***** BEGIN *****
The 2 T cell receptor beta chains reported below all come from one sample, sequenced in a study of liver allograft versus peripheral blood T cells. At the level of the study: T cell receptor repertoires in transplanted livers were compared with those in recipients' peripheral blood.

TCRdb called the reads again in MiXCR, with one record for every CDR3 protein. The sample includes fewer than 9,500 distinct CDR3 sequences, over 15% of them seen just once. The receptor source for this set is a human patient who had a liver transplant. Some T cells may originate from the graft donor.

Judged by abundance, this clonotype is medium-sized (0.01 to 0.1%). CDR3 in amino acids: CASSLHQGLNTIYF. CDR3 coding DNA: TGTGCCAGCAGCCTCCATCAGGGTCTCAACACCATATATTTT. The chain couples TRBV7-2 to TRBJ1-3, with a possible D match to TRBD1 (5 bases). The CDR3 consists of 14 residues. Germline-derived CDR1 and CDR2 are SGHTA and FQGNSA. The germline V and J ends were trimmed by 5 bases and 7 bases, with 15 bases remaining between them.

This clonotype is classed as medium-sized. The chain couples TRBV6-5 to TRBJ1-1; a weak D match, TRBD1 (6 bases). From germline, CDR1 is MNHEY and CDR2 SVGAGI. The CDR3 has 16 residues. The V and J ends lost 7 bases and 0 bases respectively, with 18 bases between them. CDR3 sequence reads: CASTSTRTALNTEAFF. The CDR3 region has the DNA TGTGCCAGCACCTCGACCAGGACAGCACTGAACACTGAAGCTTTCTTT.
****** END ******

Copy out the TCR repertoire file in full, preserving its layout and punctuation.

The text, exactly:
The 2 T cell receptor beta chains reported below all come from one sample, sequenced in a study of liver allograft versus peripheral blood T cells. At the level of the study: T cell receptor repertoires in transplanted livers were compared with those in recipients' peripheral blood.

TCRdb called the reads again in MiXCR, with one record for every CDR3 protein. The sample includes fewer than 9,500 distinct CDR3 sequences, over 15% of them seen just once. The receptor source for this set is a human patient who had a liver transplant. Some T cells may originate from the graft donor.

Judged by abundance, this clonotype is medium-sized (0.01 to 0.1%). CDR3 in amino acids: CASSLHQGLNTIYF. CDR3 coding DNA: TGTGCCAGCAGCCTCCATCAGGGTCTCAACACCATATATTTT. The chain couples TRBV7-2 to TRBJ1-3, with a possible D match to TRBD1 (5 bases). The CDR3 consists of 14 residues. Germline-derived CDR1 and CDR2 are SGHTA and FQGNSA. The germline V and J ends were trimmed by 5 bases and 7 bases, with 15 bases remaining between them.

This clonotype is classed as medium-sized. The chain couples TRBV6-5 to TRBJ1-1; a weak D match, TRBD1 (6 bases). From germline, CDR1 is MNHEY and CDR2 SVGAGI. The CDR3 has 16 residues. The V and J ends lost 7 bases and 0 bases respectively, with 18 bases between them. CDR3 sequence reads: CASTSTRTALNTEAFF. The CDR3 region has the DNA TGTGCCAGCACCTCGACCAGGACAGCACTGAACACTGAAGCTTTCTTT.